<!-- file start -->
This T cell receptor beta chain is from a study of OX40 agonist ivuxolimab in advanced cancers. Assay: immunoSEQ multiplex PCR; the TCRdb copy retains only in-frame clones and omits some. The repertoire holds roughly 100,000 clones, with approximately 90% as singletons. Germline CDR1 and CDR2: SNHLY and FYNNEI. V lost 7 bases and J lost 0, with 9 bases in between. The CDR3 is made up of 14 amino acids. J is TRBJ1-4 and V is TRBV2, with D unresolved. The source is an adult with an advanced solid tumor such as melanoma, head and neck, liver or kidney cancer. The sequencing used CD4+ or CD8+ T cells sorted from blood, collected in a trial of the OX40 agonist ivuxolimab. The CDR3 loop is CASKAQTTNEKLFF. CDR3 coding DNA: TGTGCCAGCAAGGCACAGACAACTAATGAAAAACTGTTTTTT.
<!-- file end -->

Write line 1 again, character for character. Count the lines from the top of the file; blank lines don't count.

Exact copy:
This T cell receptor beta chain is from a study of OX40 agonist ivuxolimab in advanced cancers. Assay: immunoSEQ multiplex PCR; the TCRdb copy retains only in-frame clones and omits some. The repertoire holds roughly 100,000 clones, with approximately 90% as singletons. Germline CDR1 and CDR2: SNHLY and FYNNEI. V lost 7 bases and J lost 0, with 9 bases in between. The CDR3 is made up of 14 amino acids. J is TRBJ1-4 and V is TRBV2, with D unresolved. The source is an adult with an advanced solid tumor such as melanoma, head and neck, liver or kidney cancer. The sequencing used CD4+ or CD8+ T cells sorted from blood, collected in a trial of the OX40 agonist ivuxolimab. The CDR3 loop is CASKAQTTNEKLFF. CDR3 coding DNA: TGTGCCAGCAAGGCACAGACAACTAATGAAAAACTGTTTTTT.